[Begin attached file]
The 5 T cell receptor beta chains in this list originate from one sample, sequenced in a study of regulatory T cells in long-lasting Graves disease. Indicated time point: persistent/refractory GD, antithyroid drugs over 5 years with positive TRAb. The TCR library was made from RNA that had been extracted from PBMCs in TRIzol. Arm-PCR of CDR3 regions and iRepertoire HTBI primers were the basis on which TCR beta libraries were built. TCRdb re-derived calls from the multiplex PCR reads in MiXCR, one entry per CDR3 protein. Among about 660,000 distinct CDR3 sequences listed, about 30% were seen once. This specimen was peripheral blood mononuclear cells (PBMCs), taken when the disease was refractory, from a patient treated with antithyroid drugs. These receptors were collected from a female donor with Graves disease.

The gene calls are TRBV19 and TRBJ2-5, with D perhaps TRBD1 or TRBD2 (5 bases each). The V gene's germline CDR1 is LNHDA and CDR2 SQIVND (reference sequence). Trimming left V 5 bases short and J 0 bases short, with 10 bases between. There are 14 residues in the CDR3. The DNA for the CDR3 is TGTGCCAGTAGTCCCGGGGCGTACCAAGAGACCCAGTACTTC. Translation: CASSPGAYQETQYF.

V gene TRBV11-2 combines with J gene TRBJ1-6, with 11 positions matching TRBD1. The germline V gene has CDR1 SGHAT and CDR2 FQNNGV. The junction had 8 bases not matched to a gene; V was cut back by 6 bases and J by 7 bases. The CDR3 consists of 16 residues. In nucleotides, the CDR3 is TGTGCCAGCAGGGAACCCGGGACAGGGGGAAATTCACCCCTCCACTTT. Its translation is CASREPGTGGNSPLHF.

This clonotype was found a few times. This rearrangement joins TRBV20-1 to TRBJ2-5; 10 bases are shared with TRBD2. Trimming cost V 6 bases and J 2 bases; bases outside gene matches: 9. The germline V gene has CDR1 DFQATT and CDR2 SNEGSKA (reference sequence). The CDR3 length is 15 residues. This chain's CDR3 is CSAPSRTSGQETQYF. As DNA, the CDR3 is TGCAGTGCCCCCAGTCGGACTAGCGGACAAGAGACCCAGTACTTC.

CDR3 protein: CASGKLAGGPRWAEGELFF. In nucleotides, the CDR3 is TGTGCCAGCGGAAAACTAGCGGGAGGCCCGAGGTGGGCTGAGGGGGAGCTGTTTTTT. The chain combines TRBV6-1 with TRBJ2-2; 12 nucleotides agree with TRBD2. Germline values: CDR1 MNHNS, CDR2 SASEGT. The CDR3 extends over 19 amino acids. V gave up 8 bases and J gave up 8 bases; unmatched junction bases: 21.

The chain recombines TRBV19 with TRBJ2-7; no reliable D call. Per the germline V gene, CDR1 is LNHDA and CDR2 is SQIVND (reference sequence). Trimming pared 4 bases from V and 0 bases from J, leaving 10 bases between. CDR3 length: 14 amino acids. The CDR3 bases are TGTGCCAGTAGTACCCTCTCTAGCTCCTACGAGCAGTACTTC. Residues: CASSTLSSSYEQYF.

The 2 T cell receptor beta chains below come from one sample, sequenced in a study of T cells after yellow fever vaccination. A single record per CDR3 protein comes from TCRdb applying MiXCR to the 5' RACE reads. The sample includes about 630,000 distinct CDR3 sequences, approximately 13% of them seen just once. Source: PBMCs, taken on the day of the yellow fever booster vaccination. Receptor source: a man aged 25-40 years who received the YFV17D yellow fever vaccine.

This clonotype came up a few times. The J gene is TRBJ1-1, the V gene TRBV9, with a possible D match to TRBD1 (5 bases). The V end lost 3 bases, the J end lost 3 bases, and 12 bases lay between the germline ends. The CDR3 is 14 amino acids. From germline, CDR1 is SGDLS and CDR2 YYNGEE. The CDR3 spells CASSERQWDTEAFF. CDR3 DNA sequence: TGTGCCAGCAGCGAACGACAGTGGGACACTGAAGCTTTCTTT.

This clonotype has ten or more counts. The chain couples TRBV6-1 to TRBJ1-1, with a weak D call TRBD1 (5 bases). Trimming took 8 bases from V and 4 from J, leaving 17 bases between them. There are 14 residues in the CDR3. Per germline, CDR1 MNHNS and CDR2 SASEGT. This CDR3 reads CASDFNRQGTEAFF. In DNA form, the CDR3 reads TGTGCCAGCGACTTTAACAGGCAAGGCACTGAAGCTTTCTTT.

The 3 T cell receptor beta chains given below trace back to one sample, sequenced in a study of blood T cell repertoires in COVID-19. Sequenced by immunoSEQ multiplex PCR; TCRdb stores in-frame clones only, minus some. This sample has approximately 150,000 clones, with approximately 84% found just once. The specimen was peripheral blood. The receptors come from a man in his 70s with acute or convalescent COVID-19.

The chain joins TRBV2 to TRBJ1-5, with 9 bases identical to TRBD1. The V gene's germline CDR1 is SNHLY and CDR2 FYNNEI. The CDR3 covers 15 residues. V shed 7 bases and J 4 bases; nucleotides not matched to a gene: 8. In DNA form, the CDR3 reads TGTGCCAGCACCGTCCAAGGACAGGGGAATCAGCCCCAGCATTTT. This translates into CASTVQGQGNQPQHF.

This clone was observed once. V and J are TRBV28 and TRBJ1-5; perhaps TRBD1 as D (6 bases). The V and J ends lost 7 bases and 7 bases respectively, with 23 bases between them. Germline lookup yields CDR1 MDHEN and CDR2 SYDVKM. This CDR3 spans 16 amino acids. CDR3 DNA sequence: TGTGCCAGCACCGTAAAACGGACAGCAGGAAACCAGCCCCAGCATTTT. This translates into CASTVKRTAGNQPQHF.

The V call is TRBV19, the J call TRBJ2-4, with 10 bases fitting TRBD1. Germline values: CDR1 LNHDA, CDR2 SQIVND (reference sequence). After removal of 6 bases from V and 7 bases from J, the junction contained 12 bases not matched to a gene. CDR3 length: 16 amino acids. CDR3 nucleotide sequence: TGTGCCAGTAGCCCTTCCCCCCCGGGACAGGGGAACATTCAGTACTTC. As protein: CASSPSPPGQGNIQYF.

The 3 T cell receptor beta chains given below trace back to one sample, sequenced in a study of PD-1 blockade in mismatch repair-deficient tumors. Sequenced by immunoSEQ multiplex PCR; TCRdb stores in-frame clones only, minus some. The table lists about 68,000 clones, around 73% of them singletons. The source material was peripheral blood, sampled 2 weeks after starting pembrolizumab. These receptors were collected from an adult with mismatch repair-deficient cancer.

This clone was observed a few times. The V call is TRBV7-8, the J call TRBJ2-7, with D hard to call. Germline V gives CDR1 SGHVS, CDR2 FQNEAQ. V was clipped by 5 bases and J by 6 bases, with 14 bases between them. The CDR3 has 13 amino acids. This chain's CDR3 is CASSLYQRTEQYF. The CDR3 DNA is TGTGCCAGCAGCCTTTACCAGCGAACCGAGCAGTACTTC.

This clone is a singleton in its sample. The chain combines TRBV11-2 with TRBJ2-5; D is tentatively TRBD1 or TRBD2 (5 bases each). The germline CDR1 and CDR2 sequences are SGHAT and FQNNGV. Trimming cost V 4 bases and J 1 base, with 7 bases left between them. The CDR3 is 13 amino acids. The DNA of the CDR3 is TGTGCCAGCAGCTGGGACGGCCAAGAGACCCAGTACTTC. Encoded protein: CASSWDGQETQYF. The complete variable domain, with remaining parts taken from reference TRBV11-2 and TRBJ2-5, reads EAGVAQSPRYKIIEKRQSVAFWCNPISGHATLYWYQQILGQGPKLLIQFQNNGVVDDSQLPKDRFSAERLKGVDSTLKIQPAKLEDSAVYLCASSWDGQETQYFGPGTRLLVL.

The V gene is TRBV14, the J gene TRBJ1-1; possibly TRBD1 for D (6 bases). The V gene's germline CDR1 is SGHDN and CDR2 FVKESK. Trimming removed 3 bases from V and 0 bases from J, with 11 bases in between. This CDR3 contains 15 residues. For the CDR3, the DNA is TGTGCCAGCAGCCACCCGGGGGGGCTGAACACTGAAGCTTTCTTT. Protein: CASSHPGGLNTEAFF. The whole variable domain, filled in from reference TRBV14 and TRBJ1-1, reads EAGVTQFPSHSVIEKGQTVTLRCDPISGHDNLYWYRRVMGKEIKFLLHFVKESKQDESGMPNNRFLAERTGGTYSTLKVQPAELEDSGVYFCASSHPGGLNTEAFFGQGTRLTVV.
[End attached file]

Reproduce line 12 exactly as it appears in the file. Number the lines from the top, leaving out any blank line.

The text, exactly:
This clone was observed once. V and J are TRBV28 and TRBJ1-5; perhaps TRBD1 as D (6 bases). The V and J ends lost 7 bases and 7 bases respectively, with 23 bases between them. Germline lookup yields CDR1 MDHEN and CDR2 SYDVKM. This CDR3 spans 16 amino acids. CDR3 DNA sequence: TGTGCCAGCACCGTAAAACGGACAGCAGGAAACCAGCCCCAGCATTTT. This translates into CASTVKRTAGNQPQHF.